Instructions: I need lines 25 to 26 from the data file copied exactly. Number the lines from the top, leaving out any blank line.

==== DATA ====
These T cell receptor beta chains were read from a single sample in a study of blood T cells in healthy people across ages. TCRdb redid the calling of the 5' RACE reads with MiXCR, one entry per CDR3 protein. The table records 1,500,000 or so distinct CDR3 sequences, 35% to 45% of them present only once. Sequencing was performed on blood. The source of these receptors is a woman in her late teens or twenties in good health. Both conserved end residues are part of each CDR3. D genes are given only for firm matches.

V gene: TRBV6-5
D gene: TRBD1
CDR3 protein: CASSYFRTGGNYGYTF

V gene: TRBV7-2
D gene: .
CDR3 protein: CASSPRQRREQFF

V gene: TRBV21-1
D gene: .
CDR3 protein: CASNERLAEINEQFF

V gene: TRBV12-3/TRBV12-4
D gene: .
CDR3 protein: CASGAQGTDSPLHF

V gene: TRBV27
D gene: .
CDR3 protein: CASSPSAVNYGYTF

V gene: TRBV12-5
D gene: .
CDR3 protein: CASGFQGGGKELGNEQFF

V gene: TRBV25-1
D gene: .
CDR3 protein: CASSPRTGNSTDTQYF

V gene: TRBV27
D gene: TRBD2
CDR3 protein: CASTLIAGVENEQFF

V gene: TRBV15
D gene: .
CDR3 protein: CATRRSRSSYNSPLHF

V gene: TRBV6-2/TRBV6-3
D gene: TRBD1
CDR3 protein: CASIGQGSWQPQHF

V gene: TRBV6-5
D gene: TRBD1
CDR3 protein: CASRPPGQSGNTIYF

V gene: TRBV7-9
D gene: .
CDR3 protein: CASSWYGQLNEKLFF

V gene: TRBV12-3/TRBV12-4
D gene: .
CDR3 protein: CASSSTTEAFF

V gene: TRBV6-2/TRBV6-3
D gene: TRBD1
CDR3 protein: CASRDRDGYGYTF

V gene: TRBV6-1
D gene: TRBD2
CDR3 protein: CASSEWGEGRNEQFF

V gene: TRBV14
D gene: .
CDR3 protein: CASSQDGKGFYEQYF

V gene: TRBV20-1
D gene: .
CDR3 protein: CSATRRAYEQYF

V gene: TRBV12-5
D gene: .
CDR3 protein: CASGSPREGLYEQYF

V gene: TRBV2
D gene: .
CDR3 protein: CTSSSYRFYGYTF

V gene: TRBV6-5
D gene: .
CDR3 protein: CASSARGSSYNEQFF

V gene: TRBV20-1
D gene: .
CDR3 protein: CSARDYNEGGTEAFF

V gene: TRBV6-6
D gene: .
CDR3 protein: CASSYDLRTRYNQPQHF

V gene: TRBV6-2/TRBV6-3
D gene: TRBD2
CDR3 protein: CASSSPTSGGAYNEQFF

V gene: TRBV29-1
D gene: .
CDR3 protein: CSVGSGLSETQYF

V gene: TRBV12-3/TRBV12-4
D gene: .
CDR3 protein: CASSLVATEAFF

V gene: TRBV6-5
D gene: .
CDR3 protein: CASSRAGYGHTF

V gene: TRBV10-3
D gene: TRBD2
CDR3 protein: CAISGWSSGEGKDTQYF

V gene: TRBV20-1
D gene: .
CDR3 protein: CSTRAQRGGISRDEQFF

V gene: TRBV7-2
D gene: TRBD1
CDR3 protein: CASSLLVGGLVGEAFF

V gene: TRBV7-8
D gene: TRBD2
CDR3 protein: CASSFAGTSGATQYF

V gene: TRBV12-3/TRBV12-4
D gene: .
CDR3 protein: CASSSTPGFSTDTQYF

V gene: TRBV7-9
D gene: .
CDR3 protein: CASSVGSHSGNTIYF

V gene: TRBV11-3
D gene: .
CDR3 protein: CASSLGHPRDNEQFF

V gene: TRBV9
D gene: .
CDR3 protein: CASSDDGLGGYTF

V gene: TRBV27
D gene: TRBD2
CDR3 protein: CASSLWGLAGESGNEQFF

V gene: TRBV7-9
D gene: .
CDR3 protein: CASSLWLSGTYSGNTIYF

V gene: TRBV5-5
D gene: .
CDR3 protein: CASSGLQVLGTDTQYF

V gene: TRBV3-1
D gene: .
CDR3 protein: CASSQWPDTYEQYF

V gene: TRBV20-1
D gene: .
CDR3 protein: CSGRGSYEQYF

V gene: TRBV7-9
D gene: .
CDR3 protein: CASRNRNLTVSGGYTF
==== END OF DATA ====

CDR3 protein: CASTLIAGVENEQFF

V gene: TRBV15